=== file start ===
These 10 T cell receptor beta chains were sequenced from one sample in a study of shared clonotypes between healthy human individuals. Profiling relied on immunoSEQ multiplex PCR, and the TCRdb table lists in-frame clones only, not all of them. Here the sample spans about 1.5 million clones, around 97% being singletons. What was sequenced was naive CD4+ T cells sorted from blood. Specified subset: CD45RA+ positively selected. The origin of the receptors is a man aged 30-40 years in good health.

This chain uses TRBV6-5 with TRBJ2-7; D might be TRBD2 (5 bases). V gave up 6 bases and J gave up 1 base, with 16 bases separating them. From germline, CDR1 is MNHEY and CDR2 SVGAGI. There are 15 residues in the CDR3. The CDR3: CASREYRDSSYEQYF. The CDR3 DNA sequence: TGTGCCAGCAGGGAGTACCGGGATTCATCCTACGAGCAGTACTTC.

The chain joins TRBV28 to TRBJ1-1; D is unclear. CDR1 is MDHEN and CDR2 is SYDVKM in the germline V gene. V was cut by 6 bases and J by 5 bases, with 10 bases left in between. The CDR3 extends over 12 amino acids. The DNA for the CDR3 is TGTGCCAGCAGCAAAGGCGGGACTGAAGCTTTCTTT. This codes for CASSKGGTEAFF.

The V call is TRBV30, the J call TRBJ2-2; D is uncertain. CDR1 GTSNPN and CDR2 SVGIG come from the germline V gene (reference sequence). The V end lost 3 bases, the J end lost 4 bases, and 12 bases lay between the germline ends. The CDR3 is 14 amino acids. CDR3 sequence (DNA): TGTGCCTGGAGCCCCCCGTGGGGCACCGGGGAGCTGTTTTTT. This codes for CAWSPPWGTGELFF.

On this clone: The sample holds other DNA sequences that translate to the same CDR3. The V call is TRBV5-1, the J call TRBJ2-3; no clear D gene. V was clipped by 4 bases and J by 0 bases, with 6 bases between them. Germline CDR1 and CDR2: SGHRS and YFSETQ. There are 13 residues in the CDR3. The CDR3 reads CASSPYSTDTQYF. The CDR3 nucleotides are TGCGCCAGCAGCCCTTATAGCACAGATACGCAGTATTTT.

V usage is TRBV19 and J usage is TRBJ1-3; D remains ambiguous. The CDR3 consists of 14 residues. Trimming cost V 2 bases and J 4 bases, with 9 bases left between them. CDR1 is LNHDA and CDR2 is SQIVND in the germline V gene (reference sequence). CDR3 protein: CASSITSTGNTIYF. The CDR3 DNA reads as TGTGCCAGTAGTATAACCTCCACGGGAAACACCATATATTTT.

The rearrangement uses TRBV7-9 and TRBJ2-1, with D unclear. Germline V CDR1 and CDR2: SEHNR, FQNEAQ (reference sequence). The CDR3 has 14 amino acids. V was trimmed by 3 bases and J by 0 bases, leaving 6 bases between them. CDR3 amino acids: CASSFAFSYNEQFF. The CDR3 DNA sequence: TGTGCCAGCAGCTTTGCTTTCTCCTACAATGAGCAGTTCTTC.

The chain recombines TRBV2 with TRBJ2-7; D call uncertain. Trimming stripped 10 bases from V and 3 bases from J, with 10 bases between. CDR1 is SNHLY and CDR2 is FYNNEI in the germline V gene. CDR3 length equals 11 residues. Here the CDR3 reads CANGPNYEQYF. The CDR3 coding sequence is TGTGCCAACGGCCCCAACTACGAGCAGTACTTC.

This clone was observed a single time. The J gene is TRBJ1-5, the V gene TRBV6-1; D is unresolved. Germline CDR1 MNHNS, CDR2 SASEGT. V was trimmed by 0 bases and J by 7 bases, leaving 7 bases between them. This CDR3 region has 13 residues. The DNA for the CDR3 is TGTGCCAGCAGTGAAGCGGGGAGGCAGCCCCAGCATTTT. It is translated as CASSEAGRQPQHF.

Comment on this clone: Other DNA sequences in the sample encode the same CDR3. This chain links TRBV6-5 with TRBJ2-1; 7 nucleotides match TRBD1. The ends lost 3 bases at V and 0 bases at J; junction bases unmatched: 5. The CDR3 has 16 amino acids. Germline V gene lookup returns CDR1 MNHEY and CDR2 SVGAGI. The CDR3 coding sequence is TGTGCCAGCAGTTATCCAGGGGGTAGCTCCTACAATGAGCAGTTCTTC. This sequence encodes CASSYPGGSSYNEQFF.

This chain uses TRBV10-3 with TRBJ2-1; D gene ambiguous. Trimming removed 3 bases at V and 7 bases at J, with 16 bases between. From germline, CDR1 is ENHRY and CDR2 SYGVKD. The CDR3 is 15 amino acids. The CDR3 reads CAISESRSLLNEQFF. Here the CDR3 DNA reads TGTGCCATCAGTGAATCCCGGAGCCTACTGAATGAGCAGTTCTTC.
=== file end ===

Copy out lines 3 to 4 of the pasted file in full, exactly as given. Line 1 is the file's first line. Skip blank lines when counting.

The chain joins TRBV28 to TRBJ1-1; D is unclear. CDR1 is MDHEN and CDR2 is SYDVKM in the germline V gene. V was cut by 6 bases and J by 5 bases, with 10 bases left in between. The CDR3 extends over 12 amino acids. The DNA for the CDR3 is TGTGCCAGCAGCAAAGGCGGGACTGAAGCTTTCTTT. This codes for CASSKGGTEAFF.

The V call is TRBV30, the J call TRBJ2-2; D is uncertain. CDR1 GTSNPN and CDR2 SVGIG come from the germline V gene (reference sequence). The V end lost 3 bases, the J end lost 4 bases, and 12 bases lay between the germline ends. The CDR3 is 14 amino acids. CDR3 sequence (DNA): TGTGCCTGGAGCCCCCCGTGGGGCACCGGGGAGCTGTTTTTT. This codes for CAWSPPWGTGELFF.